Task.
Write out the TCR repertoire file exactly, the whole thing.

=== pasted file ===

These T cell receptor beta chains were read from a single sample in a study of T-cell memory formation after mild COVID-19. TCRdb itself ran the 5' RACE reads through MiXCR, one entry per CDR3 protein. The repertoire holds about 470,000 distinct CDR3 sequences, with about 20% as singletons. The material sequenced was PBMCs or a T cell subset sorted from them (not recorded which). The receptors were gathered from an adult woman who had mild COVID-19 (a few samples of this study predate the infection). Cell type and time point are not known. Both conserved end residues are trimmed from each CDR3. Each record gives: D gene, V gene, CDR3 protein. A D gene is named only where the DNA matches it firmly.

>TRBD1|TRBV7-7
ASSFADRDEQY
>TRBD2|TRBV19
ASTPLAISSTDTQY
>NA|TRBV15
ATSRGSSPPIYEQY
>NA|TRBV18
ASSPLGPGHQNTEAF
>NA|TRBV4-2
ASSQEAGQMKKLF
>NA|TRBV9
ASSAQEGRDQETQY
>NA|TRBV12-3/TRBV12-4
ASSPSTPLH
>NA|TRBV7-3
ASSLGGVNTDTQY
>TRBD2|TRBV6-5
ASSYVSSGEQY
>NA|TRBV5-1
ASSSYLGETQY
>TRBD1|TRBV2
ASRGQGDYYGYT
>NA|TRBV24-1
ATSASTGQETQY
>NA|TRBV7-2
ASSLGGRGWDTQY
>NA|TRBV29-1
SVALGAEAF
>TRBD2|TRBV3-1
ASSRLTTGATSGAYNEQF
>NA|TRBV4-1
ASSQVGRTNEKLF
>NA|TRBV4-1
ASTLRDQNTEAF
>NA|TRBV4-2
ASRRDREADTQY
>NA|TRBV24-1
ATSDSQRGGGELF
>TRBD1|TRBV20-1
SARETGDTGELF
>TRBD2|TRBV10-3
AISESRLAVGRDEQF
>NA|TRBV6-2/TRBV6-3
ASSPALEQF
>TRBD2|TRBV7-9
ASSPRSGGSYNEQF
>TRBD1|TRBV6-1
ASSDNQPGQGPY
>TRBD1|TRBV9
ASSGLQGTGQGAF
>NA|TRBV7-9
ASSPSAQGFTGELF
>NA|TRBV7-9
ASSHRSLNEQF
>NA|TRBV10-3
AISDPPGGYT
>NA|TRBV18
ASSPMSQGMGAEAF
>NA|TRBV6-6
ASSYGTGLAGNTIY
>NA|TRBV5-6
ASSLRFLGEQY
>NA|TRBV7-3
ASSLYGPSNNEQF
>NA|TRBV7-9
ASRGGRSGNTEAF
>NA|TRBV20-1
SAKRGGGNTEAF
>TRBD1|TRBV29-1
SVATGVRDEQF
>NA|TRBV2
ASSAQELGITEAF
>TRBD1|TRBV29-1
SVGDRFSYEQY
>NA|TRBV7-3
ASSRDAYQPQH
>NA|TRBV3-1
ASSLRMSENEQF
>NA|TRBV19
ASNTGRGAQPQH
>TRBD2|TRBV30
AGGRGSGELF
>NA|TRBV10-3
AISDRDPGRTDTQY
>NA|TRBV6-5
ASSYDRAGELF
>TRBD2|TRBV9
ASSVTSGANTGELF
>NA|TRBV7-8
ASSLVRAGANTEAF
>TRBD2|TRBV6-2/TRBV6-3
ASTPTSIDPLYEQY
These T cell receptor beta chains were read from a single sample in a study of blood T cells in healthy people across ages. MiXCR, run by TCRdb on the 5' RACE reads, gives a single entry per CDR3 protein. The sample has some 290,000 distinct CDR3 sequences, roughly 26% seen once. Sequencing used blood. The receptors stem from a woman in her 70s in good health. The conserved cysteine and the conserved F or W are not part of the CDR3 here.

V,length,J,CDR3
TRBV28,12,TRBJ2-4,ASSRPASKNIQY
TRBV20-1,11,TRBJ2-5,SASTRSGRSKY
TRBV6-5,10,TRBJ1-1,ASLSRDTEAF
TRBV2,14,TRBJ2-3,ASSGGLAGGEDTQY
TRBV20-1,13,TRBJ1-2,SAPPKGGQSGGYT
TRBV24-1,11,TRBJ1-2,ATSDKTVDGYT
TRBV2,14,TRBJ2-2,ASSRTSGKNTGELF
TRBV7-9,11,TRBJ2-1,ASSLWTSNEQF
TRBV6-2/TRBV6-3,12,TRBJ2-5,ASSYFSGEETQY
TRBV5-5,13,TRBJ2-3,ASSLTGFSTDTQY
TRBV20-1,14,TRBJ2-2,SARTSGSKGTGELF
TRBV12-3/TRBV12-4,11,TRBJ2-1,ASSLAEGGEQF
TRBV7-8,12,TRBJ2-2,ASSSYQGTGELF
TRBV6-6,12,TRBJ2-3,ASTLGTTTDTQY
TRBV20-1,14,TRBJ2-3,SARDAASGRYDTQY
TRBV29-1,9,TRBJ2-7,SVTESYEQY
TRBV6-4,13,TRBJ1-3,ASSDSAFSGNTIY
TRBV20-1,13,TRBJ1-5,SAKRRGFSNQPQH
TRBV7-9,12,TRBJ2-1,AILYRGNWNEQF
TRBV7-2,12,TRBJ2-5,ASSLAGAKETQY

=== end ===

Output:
These T cell receptor beta chains were read from a single sample in a study of T-cell memory formation after mild COVID-19. TCRdb itself ran the 5' RACE reads through MiXCR, one entry per CDR3 protein. The repertoire holds about 470,000 distinct CDR3 sequences, with about 20% as singletons. The material sequenced was PBMCs or a T cell subset sorted from them (not recorded which). The receptors were gathered from an adult woman who had mild COVID-19 (a few samples of this study predate the infection). Cell type and time point are not known. Both conserved end residues are trimmed from each CDR3. Each record gives: D gene, V gene, CDR3 protein. A D gene is named only where the DNA matches it firmly.

>TRBD1|TRBV7-7
ASSFADRDEQY
>TRBD2|TRBV19
ASTPLAISSTDTQY
>NA|TRBV15
ATSRGSSPPIYEQY
>NA|TRBV18
ASSPLGPGHQNTEAF
>NA|TRBV4-2
ASSQEAGQMKKLF
>NA|TRBV9
ASSAQEGRDQETQY
>NA|TRBV12-3/TRBV12-4
ASSPSTPLH
>NA|TRBV7-3
ASSLGGVNTDTQY
>TRBD2|TRBV6-5
ASSYVSSGEQY
>NA|TRBV5-1
ASSSYLGETQY
>TRBD1|TRBV2
ASRGQGDYYGYT
>NA|TRBV24-1
ATSASTGQETQY
>NA|TRBV7-2
ASSLGGRGWDTQY
>NA|TRBV29-1
SVALGAEAF
>TRBD2|TRBV3-1
ASSRLTTGATSGAYNEQF
>NA|TRBV4-1
ASSQVGRTNEKLF
>NA|TRBV4-1
ASTLRDQNTEAF
>NA|TRBV4-2
ASRRDREADTQY
>NA|TRBV24-1
ATSDSQRGGGELF
>TRBD1|TRBV20-1
SARETGDTGELF
>TRBD2|TRBV10-3
AISESRLAVGRDEQF
>NA|TRBV6-2/TRBV6-3
ASSPALEQF
>TRBD2|TRBV7-9
ASSPRSGGSYNEQF
>TRBD1|TRBV6-1
ASSDNQPGQGPY
>TRBD1|TRBV9
ASSGLQGTGQGAF
>NA|TRBV7-9
ASSPSAQGFTGELF
>NA|TRBV7-9
ASSHRSLNEQF
>NA|TRBV10-3
AISDPPGGYT
>NA|TRBV18
ASSPMSQGMGAEAF
>NA|TRBV6-6
ASSYGTGLAGNTIY
>NA|TRBV5-6
ASSLRFLGEQY
>NA|TRBV7-3
ASSLYGPSNNEQF
>NA|TRBV7-9
ASRGGRSGNTEAF
>NA|TRBV20-1
SAKRGGGNTEAF
>TRBD1|TRBV29-1
SVATGVRDEQF
>NA|TRBV2
ASSAQELGITEAF
>TRBD1|TRBV29-1
SVGDRFSYEQY
>NA|TRBV7-3
ASSRDAYQPQH
>NA|TRBV3-1
ASSLRMSENEQF
>NA|TRBV19
ASNTGRGAQPQH
>TRBD2|TRBV30
AGGRGSGELF
>NA|TRBV10-3
AISDRDPGRTDTQY
>NA|TRBV6-5
ASSYDRAGELF
>TRBD2|TRBV9
ASSVTSGANTGELF
>NA|TRBV7-8
ASSLVRAGANTEAF
>TRBD2|TRBV6-2/TRBV6-3
ASTPTSIDPLYEQY
These T cell receptor beta chains were read from a single sample in a study of blood T cells in healthy people across ages. MiXCR, run by TCRdb on the 5' RACE reads, gives a single entry per CDR3 protein. The sample has some 290,000 distinct CDR3 sequences, roughly 26% seen once. Sequencing used blood. The receptors stem from a woman in her 70s in good health. The conserved cysteine and the conserved F or W are not part of the CDR3 here.

V,length,J,CDR3
TRBV28,12,TRBJ2-4,ASSRPASKNIQY
TRBV20-1,11,TRBJ2-5,SASTRSGRSKY
TRBV6-5,10,TRBJ1-1,ASLSRDTEAF
TRBV2,14,TRBJ2-3,ASSGGLAGGEDTQY
TRBV20-1,13,TRBJ1-2,SAPPKGGQSGGYT
TRBV24-1,11,TRBJ1-2,ATSDKTVDGYT
TRBV2,14,TRBJ2-2,ASSRTSGKNTGELF
TRBV7-9,11,TRBJ2-1,ASSLWTSNEQF
TRBV6-2/TRBV6-3,12,TRBJ2-5,ASSYFSGEETQY
TRBV5-5,13,TRBJ2-3,ASSLTGFSTDTQY
TRBV20-1,14,TRBJ2-2,SARTSGSKGTGELF
TRBV12-3/TRBV12-4,11,TRBJ2-1,ASSLAEGGEQF
TRBV7-8,12,TRBJ2-2,ASSSYQGTGELF
TRBV6-6,12,TRBJ2-3,ASTLGTTTDTQY
TRBV20-1,14,TRBJ2-3,SARDAASGRYDTQY
TRBV29-1,9,TRBJ2-7,SVTESYEQY
TRBV6-4,13,TRBJ1-3,ASSDSAFSGNTIY
TRBV20-1,13,TRBJ1-5,SAKRRGFSNQPQH
TRBV7-9,12,TRBJ2-1,AILYRGNWNEQF
TRBV7-2,12,TRBJ2-5,ASSLAGAKETQY